I’m sure you’re all completely befuddled about what could possibly happen next in this perplexing love affair, so I won’t add to your confusion with any more synopsis. No-siree, figure it all out for yourselves. (I’m not being a snob here; I actually liked the movie of Sparks‘ The Notebook, if not any of the others.)

What of the cast? Miley Cyrus, going for a real change of pace, is not too happy a choice for a sorrow-plagued heroine, I’m afraid — though she does sing the hell out of the credits song. But Miley has some problems here with looking romantic and vulnerable, rather than just sexy, mad or smiley — and that prevents her and Hemsworth from winning the Amanda Seyfried-Channing Tatum Dear John beautiful-star-crossed-couple sweepstakes.


Everyone else seems to waiting for the casting call to an updated remake of The Summer Place — except for Kinnear, who, amazingly, manages to really look as if he actually were dying.


But maybe he just figured that was the easiest way out.

The Last Song deserves some praise. After complaining last week because the filmmakers on Diary of a Wimpy Kid designed the writer-wimpy-kid‘s room with almost no books visible, at least till near the end, I’ve got to applaud Last Song‘s company for filling Steve’s shelves with books, as well as having a heroine and hero, Ronnie and Will, who have not only both read, or are reading, Leo Tolstoy‘s great romantic novel Anna Karenina, but can actually quote that novel’s first line about happy and unhappy families.

Hurrah! In appreciation, I offer this plot-sample for the next Nicholas Sparks, or Sparks-style, novel.

A beautiful young couple, who’ve just met that day, are walking along the beach at nightfall. They have fallen madly in love. Idly, the boy picks up a conch shell, and they begin having a foolish argument about whether people should keep the shells they find along life‘s pathway, or leave them on the beach, where they truly belong. Still arguing, they fall in the water and drown.

Another couple, sitting nearby, see the whole thing, but are too late to rescue the lovers. So they decide to write a book about the incident, inspired by Tolstoy, and called Night of the Conch. It becomes a huge best-seller. The second couple are sent a big royalty check, but they argue about who should cash it. They end up stuffing it in a bottle and throwing it out to sea. On the way back, the boy trips on another conch shell, which he throws angrily into the ocean. The couple split up. The next day, the stock market crashes.

I don’t know. It makes me cry.


Mid-August Lunch (Pranzo di Ferragosto) (Three and a Half Stars)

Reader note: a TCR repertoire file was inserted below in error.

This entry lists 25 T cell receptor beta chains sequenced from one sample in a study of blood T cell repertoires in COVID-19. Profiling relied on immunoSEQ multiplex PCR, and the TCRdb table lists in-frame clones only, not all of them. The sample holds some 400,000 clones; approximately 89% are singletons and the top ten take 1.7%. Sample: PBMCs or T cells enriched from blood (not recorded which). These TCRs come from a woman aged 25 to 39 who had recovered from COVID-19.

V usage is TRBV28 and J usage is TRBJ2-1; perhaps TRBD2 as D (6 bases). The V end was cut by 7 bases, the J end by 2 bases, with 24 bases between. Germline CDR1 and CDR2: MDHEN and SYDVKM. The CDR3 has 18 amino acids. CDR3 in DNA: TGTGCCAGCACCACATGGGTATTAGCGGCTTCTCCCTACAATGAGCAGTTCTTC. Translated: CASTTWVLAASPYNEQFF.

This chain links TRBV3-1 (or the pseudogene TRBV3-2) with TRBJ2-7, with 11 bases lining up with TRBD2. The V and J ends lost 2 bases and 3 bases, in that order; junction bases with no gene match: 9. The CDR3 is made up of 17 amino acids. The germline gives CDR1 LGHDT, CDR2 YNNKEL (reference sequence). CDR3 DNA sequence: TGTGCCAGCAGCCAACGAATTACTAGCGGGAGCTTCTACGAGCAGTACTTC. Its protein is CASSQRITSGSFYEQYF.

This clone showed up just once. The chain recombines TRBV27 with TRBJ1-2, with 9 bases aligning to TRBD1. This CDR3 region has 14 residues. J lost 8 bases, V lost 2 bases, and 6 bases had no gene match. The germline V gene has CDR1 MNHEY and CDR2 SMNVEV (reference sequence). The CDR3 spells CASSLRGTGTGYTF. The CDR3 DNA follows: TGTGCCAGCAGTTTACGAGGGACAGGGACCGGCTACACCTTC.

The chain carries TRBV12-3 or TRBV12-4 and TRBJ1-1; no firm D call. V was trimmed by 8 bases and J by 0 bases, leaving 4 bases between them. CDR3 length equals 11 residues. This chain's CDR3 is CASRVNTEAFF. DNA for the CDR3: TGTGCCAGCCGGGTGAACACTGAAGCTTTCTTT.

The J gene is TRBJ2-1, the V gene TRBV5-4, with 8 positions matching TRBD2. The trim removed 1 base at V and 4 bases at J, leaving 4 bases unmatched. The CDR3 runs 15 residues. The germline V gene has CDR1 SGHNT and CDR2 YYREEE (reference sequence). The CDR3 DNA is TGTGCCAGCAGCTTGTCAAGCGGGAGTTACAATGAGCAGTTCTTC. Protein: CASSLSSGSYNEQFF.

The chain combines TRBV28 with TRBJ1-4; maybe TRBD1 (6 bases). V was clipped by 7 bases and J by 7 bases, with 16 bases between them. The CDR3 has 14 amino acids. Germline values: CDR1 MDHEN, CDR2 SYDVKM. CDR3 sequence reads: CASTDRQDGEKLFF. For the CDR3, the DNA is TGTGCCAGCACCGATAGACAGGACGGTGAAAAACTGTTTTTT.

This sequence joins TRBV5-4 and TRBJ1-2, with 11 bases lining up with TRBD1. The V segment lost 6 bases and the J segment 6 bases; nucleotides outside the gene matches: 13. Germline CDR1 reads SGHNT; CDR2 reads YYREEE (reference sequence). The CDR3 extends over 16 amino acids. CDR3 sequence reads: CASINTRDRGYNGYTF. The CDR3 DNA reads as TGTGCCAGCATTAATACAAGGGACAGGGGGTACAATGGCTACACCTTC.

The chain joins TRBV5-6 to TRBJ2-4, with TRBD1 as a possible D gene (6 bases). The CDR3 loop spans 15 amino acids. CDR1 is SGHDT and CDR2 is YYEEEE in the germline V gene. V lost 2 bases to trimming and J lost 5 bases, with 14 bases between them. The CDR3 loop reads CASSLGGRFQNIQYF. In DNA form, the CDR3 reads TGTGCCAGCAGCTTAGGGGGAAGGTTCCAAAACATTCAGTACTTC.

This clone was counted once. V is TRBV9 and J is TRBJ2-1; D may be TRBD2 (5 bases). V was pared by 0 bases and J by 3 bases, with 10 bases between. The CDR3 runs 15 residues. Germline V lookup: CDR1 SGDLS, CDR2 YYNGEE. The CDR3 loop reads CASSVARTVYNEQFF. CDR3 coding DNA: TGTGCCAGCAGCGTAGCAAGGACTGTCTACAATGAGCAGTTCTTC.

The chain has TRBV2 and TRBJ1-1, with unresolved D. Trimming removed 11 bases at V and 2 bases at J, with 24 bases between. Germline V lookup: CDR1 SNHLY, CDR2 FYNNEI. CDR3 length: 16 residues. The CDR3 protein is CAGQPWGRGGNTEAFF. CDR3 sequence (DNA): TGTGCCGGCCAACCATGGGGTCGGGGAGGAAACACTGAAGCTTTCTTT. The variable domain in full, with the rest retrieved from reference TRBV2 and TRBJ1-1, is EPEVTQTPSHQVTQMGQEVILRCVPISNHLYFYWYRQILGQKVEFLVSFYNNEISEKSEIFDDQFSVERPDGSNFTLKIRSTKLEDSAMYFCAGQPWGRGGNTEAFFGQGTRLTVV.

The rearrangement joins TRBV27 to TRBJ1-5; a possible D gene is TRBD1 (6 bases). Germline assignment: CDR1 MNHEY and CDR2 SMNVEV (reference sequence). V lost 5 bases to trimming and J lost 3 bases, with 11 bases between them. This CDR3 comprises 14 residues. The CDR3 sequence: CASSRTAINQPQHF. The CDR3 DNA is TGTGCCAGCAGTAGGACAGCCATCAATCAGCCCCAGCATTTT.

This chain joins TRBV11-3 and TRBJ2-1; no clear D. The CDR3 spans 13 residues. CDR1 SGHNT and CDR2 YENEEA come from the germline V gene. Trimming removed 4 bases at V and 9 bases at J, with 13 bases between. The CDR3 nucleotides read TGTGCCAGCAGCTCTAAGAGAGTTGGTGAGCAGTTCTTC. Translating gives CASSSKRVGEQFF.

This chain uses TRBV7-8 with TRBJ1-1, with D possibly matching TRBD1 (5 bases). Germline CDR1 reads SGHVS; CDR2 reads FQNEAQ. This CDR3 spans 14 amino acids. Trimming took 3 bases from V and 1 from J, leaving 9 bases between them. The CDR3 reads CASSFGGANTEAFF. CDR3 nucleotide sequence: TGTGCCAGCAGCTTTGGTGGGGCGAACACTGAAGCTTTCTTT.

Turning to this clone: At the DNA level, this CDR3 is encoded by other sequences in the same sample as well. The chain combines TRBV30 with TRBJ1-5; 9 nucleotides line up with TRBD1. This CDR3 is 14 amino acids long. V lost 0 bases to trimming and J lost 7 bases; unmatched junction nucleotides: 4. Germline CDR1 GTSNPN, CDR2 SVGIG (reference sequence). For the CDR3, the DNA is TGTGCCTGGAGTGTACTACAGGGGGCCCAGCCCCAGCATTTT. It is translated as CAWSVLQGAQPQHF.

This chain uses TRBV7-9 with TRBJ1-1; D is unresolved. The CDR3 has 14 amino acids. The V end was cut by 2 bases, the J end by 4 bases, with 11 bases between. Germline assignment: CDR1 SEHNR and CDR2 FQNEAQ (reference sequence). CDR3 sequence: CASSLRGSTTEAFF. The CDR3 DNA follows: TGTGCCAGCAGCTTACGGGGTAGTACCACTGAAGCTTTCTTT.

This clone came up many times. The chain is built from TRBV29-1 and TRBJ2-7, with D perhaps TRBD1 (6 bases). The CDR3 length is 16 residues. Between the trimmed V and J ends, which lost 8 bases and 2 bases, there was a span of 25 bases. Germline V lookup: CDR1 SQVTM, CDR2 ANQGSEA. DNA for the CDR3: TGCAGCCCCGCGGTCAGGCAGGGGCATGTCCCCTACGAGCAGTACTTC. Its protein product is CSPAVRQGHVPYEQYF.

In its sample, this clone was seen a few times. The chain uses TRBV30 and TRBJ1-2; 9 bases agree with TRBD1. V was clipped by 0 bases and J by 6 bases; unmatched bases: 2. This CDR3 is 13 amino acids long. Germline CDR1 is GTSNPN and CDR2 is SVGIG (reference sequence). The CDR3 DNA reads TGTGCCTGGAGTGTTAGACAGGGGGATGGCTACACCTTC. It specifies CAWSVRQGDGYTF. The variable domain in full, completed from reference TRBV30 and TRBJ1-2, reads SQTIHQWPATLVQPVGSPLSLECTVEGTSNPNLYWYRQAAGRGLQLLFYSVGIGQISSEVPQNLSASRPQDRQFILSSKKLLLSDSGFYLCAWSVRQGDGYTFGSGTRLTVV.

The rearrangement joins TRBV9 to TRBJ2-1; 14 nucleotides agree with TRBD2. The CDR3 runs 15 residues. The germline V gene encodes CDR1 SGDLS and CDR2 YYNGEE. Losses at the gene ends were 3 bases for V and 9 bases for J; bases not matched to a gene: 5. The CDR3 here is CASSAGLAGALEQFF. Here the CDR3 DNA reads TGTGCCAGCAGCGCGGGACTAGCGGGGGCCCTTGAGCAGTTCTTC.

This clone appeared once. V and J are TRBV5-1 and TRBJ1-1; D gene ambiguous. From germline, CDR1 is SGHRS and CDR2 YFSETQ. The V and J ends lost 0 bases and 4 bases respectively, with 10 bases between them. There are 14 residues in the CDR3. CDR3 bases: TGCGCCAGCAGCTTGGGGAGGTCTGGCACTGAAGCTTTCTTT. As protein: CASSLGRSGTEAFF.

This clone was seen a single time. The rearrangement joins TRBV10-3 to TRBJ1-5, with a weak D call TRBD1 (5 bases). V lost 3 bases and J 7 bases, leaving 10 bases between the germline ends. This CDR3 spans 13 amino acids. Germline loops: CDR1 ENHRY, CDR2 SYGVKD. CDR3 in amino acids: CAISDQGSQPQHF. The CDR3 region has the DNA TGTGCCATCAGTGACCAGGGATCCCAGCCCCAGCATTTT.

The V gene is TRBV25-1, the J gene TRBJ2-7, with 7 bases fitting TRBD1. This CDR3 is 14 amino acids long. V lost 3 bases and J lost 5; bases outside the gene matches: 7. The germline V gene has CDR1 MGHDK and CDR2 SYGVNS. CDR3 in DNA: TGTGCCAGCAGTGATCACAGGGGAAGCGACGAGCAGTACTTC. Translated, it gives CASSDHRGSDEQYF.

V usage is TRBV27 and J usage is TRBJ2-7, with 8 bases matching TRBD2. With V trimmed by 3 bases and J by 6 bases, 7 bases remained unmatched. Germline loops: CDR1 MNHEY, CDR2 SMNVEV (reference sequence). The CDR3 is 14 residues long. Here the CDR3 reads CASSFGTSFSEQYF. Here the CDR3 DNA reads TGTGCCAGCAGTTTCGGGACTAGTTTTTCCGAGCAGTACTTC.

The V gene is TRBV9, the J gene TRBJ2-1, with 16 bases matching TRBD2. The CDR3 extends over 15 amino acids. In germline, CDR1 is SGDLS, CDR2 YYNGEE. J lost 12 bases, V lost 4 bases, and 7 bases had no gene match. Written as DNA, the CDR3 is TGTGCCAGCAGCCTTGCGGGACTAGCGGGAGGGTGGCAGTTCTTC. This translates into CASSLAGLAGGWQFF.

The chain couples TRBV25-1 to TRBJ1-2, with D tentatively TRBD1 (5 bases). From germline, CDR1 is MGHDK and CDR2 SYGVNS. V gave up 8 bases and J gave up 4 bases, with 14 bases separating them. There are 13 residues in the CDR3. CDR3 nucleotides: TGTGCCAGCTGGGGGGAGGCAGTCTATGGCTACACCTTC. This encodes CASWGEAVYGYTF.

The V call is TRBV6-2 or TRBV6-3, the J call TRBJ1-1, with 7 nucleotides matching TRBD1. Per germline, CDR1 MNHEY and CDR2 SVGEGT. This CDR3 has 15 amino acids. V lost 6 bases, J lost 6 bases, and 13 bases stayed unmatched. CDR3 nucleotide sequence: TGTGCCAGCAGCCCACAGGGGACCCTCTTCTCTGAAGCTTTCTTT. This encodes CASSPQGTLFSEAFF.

Italy; Gianni Di Gregorio, 2008

Gianni Di Gregorio, co-writer of the great Italian crime film, Gomorra, here executes a bewitching lovely, warm and funny change of pace.

With Gomorra’s and The Embalmer’s” director Matteo Garrone as his producer, Di Gregorio has written, directed and stars in Mid-August Lunch, the delicate, wry, brilliantly observed comic tale of a ’50s unemployed bachelor in Rome named Gianni (played by Di Gregorio). Gianni has just one friend, drinking buddy Viking (Luigi Marchetti) and he spends most of his day caring for his 93-year-old mother Valeria (played by Gianni’s mother, Valeria De Fransiscis) — cooking for her, helping her daily doings, reading Dumas‘ The Three Musketeers to her at night.

Behind in his rent, sweltering in the dog days of summer, Gianni is solicited by another condominium-owner and manager, Alfonso (Alfonso Santagata), asked to wipe out part of his condo debt by temporarily caring for Alfonso‘s mother Marina (Marina Cacciotto) and aunt Maria (Maria Calli).

Improbably enough, Gianni’s doctor (Marcello Ottolenghi) also drops by that same day, examines him, and then requests that the now crowded caretaker, for that night, also take in the doctor‘s mother Grazia (Grazia Cesarini Sforza). This leaves the gentle, considerate Gianni without a bed, but with plenty of opportunity, aided by Viking, for his culinary talents to flourish, as long as he doesn’t violate Grazia‘s stringent dietary restrictions. (The lure of a macaroni casserole demolishes those anyway.) The four women are at first a little contentious, especially about the custody of the TV. But finally family, friendship and pasta conquer all.